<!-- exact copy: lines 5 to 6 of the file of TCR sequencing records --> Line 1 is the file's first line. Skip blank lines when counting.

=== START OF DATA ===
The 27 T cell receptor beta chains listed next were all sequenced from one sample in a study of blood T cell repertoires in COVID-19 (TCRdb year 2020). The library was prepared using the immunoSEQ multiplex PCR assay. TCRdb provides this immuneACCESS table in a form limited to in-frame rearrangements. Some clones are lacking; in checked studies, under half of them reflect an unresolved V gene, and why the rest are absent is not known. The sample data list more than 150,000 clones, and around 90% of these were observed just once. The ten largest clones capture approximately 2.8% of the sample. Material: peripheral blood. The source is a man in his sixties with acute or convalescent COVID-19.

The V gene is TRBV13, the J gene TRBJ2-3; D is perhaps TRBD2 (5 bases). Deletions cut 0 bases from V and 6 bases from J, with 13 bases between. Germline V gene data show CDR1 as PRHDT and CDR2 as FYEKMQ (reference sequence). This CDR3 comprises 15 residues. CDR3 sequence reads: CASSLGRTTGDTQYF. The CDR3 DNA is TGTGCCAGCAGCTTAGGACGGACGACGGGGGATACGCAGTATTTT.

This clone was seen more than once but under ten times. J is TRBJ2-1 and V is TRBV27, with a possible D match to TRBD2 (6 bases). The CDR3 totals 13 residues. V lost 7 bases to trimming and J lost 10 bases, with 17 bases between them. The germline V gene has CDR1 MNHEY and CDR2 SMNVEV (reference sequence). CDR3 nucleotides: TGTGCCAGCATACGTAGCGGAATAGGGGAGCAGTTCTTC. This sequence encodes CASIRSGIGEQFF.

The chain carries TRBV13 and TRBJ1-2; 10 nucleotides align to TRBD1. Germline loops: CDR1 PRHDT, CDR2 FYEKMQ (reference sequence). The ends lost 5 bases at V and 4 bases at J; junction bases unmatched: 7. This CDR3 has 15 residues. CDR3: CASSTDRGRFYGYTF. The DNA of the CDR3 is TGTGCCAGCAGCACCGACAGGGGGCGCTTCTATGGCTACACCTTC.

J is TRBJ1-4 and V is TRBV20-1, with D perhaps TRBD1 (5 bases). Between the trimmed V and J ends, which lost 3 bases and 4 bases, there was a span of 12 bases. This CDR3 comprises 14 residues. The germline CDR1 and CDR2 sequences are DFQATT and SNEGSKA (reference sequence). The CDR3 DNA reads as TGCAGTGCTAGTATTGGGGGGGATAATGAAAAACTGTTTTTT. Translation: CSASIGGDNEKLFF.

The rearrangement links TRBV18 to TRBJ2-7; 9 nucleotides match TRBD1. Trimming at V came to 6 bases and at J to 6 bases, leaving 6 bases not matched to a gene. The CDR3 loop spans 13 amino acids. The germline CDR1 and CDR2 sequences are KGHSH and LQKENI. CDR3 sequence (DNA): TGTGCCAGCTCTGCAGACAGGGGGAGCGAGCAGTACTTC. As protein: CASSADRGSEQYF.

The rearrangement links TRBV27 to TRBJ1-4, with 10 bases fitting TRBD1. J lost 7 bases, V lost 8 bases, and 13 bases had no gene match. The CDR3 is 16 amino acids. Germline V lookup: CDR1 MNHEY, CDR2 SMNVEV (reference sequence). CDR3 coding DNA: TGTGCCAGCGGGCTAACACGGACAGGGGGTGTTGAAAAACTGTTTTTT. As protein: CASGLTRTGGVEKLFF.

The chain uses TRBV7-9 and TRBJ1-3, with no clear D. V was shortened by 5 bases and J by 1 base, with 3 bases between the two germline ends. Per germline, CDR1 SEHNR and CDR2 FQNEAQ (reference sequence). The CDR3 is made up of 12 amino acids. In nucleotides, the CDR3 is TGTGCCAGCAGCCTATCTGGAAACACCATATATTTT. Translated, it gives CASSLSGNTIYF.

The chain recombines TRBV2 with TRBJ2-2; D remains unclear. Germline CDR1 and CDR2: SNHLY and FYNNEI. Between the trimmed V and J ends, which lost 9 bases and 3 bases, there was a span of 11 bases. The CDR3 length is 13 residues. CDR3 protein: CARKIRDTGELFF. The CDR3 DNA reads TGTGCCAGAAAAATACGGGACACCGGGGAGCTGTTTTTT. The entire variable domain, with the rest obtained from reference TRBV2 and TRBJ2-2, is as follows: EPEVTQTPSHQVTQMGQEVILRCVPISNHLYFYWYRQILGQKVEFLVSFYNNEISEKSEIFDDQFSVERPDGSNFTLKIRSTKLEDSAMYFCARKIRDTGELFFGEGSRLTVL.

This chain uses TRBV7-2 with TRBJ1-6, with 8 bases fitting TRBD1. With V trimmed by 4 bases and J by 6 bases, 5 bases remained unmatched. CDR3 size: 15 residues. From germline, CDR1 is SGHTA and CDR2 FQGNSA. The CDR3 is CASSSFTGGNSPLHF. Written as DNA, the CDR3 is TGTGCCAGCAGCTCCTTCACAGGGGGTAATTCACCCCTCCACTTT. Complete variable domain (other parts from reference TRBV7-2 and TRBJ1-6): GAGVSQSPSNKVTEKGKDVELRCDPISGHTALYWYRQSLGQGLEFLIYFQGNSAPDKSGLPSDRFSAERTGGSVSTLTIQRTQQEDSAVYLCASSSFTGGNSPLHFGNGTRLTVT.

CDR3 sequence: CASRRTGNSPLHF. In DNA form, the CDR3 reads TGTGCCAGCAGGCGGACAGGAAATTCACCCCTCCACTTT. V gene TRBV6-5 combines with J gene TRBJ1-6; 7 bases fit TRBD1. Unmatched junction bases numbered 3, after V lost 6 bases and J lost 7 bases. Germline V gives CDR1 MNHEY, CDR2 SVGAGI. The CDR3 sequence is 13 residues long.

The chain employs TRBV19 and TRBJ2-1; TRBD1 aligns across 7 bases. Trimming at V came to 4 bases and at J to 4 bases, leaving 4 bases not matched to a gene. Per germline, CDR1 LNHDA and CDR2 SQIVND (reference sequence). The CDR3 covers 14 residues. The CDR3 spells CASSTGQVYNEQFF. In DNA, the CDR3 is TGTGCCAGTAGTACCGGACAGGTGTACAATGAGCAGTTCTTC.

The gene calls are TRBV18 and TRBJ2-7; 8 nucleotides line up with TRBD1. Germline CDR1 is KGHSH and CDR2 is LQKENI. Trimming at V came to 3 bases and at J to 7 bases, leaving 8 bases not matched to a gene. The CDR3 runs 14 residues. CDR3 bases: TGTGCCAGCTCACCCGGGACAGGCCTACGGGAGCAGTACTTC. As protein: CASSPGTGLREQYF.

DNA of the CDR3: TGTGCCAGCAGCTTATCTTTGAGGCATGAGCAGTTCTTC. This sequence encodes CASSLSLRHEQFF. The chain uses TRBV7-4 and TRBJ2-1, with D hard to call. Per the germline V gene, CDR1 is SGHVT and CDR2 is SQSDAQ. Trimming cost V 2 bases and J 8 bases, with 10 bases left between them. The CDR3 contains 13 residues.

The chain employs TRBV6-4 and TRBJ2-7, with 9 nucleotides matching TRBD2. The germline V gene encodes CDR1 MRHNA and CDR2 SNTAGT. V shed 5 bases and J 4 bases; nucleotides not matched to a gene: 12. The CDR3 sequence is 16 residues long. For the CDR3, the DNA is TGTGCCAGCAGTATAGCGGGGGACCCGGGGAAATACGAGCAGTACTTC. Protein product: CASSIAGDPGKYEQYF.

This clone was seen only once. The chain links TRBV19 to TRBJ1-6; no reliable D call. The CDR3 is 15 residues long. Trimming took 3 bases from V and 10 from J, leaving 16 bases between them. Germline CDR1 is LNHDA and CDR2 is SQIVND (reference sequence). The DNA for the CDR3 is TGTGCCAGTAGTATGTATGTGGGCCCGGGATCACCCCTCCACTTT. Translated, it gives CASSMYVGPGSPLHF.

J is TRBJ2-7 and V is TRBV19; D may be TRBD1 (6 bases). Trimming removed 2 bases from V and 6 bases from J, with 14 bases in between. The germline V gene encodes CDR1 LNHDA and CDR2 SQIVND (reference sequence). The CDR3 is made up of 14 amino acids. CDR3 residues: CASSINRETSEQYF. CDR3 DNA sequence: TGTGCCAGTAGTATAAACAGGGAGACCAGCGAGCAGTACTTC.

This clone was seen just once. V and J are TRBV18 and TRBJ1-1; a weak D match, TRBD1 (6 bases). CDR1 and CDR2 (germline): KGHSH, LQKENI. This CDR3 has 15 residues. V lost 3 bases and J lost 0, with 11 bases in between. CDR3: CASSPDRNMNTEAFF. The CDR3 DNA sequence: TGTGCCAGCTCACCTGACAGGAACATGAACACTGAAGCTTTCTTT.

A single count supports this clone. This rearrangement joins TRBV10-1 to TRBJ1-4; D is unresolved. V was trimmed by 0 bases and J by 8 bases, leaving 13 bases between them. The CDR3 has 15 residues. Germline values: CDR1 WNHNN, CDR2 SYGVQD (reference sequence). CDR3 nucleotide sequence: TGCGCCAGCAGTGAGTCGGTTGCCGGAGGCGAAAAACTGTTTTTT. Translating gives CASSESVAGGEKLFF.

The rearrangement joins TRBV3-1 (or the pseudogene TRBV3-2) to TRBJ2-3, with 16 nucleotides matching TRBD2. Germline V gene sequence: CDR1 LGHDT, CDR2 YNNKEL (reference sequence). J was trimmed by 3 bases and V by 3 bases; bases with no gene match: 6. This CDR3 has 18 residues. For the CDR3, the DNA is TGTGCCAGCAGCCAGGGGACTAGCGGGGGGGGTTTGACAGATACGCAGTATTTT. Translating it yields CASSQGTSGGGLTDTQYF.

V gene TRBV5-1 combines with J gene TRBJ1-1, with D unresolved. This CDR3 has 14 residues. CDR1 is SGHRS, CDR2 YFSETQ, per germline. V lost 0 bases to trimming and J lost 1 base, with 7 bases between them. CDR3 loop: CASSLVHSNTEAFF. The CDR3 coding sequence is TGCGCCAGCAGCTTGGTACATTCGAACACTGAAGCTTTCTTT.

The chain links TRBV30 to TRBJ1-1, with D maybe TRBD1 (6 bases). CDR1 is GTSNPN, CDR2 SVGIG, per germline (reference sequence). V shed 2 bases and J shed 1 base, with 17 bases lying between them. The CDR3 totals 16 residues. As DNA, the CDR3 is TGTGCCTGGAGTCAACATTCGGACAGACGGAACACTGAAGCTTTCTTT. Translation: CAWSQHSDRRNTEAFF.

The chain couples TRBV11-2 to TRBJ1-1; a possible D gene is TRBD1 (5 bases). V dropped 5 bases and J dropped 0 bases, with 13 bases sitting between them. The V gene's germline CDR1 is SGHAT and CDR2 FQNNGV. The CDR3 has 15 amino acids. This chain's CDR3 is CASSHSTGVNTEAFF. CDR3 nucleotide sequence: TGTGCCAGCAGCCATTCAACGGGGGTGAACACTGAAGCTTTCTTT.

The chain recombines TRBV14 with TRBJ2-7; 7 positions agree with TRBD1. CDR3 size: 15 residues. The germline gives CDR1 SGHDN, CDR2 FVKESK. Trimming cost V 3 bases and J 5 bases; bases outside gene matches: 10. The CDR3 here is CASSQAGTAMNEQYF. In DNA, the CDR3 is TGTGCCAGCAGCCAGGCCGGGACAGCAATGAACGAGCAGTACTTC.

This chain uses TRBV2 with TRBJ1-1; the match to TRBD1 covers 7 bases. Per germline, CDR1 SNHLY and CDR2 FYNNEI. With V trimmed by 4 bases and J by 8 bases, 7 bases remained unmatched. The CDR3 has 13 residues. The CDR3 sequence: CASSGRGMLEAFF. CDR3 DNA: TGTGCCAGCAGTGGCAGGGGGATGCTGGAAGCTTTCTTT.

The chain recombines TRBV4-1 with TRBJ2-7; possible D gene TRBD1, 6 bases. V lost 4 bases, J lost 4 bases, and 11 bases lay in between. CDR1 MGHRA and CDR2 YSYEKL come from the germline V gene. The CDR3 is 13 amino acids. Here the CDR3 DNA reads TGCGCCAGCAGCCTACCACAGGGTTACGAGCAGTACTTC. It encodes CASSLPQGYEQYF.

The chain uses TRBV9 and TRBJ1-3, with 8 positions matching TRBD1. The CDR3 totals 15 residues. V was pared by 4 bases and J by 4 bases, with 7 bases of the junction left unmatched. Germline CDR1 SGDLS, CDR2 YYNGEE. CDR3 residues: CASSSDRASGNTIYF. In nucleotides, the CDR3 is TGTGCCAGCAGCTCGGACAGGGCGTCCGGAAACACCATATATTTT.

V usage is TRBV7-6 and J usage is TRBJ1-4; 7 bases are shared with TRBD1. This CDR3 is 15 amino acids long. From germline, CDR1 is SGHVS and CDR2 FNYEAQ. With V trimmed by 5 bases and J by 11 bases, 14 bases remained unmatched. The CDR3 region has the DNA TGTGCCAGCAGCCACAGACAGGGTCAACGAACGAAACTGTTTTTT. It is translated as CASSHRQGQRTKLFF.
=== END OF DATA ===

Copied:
J is TRBJ1-4 and V is TRBV20-1, with D perhaps TRBD1 (5 bases). Between the trimmed V and J ends, which lost 3 bases and 4 bases, there was a span of 12 bases. This CDR3 comprises 14 residues. The germline CDR1 and CDR2 sequences are DFQATT and SNEGSKA (reference sequence). The CDR3 DNA reads as TGCAGTGCTAGTATTGGGGGGGATAATGAAAAACTGTTTTTT. Translation: CSASIGGDNEKLFF.

The rearrangement links TRBV18 to TRBJ2-7; 9 nucleotides match TRBD1. Trimming at V came to 6 bases and at J to 6 bases, leaving 6 bases not matched to a gene. The CDR3 loop spans 13 amino acids. The germline CDR1 and CDR2 sequences are KGHSH and LQKENI. CDR3 sequence (DNA): TGTGCCAGCTCTGCAGACAGGGGGAGCGAGCAGTACTTC. As protein: CASSADRGSEQYF.